Higher number of lymph nodes, fewer postoperative complications, and shorter hospital stay for LAVH



More postoperative complications in the laparotomy group, shorter hospital stay for LAVH group



Longer operating time, less blood loss, and shorter hospital stay for LAVH

The main criterion for the treatment of malignant tumors is survival. In this respect, 11 studies have been identified—one of which is a prospective, randomized trial [18, 46]—with no difference regarding recurrence rate and overall survival compared with the open approach being found [18, 40, 42, 43, 4753]. Chu et al. [10] have reported three patients with vaginal cuff recurrence after LAVH for endometrial cancer, warning not to implement this surgical method too fast (Table 2).
Table 2

Follow-up, recurrence, and survival after LAVH ± LAE compared with laparotomy ± LAE for early endometrial cancer


n (LAVH/laparotomy)

Results/authors’ conclusions



Three-year survival and recurrence rates similar those of the abdominal approach



No difference with regard to recurrence or survival between groups (median follow-up 33.6 months)



Similar 2-year and 5-year estimated recurrence-free survival rates as well as overall survival rates



No difference in overall and recurrence-free survival between LAVH and laparotomy (follow-up 0–67 months)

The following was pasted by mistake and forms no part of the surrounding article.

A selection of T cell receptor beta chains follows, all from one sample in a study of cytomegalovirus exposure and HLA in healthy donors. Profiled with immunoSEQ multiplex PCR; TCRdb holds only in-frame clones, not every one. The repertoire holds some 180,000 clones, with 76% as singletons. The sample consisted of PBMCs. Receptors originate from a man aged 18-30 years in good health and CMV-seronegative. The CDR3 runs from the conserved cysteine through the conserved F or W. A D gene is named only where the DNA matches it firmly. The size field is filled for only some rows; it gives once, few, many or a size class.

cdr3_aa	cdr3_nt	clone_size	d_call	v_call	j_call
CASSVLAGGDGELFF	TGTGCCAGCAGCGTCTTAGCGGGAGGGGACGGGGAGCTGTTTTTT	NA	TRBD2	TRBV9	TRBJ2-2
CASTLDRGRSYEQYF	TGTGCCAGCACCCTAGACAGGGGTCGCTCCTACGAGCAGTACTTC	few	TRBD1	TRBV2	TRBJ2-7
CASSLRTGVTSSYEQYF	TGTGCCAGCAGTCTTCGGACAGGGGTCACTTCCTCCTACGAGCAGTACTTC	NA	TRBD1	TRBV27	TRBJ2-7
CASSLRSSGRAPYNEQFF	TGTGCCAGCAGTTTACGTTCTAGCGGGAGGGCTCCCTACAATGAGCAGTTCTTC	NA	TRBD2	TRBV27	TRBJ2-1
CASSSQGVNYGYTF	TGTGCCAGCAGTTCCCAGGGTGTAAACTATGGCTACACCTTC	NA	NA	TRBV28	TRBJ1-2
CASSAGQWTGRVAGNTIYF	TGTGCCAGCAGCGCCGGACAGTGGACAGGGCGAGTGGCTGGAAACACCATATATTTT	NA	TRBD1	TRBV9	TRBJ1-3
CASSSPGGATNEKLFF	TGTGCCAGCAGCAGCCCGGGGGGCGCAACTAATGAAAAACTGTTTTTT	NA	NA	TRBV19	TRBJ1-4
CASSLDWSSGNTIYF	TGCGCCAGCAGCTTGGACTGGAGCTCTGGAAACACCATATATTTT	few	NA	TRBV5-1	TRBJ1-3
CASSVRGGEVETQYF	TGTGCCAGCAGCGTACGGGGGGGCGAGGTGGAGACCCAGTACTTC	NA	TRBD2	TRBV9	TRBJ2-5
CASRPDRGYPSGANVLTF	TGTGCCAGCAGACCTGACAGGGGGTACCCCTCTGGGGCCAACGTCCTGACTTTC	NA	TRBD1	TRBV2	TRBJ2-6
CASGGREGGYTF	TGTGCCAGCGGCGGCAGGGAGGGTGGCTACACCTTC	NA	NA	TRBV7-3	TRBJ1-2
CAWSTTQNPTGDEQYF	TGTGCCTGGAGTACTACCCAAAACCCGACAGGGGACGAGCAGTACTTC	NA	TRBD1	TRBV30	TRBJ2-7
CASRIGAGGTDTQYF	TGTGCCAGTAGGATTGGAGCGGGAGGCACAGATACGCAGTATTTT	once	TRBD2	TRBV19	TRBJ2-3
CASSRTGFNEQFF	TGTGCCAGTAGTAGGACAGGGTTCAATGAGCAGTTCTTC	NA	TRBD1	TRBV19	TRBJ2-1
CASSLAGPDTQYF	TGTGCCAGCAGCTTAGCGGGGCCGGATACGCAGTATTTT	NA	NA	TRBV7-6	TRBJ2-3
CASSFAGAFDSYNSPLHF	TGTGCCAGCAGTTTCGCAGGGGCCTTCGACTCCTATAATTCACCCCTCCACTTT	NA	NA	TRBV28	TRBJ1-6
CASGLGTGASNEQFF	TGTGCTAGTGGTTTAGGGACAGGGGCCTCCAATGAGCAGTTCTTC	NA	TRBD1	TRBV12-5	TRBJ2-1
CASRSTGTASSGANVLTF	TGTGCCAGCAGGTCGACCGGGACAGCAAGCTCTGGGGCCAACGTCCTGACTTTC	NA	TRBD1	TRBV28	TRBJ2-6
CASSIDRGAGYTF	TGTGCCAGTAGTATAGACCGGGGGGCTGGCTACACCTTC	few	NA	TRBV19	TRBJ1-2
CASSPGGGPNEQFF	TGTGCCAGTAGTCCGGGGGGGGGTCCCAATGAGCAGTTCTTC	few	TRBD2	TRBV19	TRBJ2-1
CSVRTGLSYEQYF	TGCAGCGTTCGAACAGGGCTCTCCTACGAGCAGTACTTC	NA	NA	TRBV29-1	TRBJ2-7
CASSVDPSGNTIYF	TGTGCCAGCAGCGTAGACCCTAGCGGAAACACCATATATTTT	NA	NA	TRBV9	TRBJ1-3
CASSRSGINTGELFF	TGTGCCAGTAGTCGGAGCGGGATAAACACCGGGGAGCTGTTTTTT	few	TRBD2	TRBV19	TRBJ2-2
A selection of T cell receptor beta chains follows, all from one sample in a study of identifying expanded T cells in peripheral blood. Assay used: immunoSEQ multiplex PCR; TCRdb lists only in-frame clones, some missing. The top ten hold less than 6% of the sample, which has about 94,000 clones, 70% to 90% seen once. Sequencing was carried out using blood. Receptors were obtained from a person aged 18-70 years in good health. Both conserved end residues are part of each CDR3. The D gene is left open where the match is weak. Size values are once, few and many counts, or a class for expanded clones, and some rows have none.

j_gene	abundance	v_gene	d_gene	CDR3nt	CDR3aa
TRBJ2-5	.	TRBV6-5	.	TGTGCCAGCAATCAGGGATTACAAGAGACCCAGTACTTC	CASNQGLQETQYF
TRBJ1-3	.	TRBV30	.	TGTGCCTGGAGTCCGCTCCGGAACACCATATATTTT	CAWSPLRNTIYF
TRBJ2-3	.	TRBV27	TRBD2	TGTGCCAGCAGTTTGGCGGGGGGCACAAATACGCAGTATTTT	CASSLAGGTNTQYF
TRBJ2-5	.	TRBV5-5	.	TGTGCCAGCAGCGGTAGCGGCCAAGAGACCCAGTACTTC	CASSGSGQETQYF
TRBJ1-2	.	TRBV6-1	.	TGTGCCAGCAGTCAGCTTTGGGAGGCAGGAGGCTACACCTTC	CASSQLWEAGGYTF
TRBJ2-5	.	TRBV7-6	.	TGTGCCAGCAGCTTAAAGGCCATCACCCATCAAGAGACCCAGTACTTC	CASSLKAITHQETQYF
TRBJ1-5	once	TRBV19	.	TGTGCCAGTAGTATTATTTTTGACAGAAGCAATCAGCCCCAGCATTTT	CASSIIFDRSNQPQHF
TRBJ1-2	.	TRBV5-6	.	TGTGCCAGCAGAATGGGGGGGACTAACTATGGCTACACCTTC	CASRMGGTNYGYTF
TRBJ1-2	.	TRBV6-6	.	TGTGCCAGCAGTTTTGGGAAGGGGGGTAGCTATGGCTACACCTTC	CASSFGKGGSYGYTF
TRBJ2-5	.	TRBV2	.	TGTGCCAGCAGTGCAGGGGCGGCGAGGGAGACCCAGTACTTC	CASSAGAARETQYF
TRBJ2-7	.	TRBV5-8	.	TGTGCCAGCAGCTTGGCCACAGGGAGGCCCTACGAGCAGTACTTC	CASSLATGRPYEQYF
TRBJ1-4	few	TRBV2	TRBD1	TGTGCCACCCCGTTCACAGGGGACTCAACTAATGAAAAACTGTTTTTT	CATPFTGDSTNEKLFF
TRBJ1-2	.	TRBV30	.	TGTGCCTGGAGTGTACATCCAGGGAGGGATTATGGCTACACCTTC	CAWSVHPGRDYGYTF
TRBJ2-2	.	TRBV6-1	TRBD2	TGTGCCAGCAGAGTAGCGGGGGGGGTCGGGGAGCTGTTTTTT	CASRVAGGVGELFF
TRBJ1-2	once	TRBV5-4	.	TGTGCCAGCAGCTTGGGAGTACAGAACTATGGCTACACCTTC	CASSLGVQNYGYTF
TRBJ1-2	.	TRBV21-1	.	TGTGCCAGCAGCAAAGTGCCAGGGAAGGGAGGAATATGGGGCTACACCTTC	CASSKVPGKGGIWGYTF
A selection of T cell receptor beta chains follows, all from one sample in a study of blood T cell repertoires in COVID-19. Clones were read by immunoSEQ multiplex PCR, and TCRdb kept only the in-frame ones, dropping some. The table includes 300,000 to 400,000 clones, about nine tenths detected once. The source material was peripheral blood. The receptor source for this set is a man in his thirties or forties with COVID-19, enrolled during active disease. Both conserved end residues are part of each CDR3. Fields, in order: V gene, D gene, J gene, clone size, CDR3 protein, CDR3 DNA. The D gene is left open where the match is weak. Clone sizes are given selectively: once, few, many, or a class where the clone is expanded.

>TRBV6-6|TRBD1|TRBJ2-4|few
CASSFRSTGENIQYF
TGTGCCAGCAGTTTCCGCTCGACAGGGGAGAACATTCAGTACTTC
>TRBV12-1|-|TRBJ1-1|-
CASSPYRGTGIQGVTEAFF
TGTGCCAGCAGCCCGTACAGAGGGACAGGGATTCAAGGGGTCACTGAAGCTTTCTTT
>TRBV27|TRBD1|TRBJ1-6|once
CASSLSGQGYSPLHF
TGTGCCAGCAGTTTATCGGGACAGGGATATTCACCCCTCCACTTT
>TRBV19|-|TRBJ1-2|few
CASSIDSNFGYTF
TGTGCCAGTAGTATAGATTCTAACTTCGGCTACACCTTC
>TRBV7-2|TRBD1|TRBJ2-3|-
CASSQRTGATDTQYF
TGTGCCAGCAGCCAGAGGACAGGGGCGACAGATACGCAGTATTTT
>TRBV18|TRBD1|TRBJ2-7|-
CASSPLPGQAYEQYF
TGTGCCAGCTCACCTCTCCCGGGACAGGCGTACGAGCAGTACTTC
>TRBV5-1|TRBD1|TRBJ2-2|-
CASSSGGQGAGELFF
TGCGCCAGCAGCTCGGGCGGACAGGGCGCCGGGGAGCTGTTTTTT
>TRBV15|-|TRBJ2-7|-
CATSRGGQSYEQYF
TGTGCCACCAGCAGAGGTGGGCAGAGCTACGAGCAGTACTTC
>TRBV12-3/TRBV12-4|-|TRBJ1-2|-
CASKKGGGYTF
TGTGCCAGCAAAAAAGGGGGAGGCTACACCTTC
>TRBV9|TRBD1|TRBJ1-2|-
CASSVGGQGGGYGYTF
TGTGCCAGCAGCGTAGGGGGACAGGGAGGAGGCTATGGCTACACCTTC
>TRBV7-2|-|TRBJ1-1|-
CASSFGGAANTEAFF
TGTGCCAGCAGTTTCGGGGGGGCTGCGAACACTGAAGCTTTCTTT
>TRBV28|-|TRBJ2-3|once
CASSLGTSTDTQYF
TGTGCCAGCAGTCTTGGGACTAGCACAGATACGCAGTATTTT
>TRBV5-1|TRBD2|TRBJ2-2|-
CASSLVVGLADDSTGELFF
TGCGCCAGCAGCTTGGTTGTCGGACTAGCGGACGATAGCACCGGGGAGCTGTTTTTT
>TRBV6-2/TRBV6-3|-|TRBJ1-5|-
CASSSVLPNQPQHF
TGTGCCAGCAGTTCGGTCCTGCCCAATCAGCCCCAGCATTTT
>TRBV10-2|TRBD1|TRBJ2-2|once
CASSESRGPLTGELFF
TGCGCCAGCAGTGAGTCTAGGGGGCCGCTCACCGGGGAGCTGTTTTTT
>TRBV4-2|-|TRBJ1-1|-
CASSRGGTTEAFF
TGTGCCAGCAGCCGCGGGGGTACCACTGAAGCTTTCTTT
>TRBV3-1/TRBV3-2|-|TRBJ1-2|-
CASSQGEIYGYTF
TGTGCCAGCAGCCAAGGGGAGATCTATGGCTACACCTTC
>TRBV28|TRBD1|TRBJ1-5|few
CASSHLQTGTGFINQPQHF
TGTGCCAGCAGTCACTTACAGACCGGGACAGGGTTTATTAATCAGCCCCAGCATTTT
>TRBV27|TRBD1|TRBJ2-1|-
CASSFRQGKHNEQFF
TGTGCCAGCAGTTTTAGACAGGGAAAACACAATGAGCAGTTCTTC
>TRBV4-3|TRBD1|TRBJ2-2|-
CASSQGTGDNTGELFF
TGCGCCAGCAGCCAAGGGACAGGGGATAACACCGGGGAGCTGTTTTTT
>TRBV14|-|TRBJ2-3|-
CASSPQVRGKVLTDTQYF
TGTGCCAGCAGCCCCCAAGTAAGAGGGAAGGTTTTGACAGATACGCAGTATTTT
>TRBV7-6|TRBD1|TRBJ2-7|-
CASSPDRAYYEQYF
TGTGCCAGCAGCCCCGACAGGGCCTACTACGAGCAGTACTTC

Case reports on vaginal cuff recurrences after LAVH



Five-year survival rate similar that for laparotomy (94.7% FIGO I)



Patterns of recurrence similar in both groups (total laparoscopic vs. total abdominal hysterectomy; median follow-up 29.4 months)



Disease-free and overall survival similar in both groups (median follow-up 44 months, range 5–96 months)



Retrospective study, no differences in recurrence and survival rates



Three-year recurrence-free survival rates were similar: 97.5% vs. 98.6% respectively



No significant differences for disease-free and overall survival (total laparoscopic vs. total abdominal hysterectomy)



No significant difference in disease recurrence between the two groups



No statistically significant differences in disease-free survival and recurrence rate between groups

There are further potential indications for performing a laparoscopy in endometrial cancer. For instance, some researchers are working on the development of sentinel lymph node detection in this malignancy [54]. Others recommend a staging laparoscopy like that for advanced cervical cancer [55] in order to exclude intraabdominal manifestations in very early endometrial cancer if a uterus-preserving procedure is planned in women who wish to preserve their fertility [56]. As these measures are still experimental, they should only be used within clinical trials.

Surgical management

Based on the systematic investigations by the groups of Hatch and Childers et al. [13, 20, 25], Eltabbakh et al. [8, 23, 36, 49], Holub et al. [9, 14, 38, 48, 54], Magrina et al. [47, 50], and Schneider et al. [18, 41, 46, 51, 57, 58] surgical measures are recommended as described below. In general, outside clinical studies LAVH ± LAE should be restricted to cases deemed FIGO stage I [3]. (This is not the place to address the question as to whether or not endometrial cancer FIGO stage IIB requires a radical hysterectomy (Piver II/III), be it as an open procedure or as Schauta’s operation [5, 7, 18, 46, 51, 59].)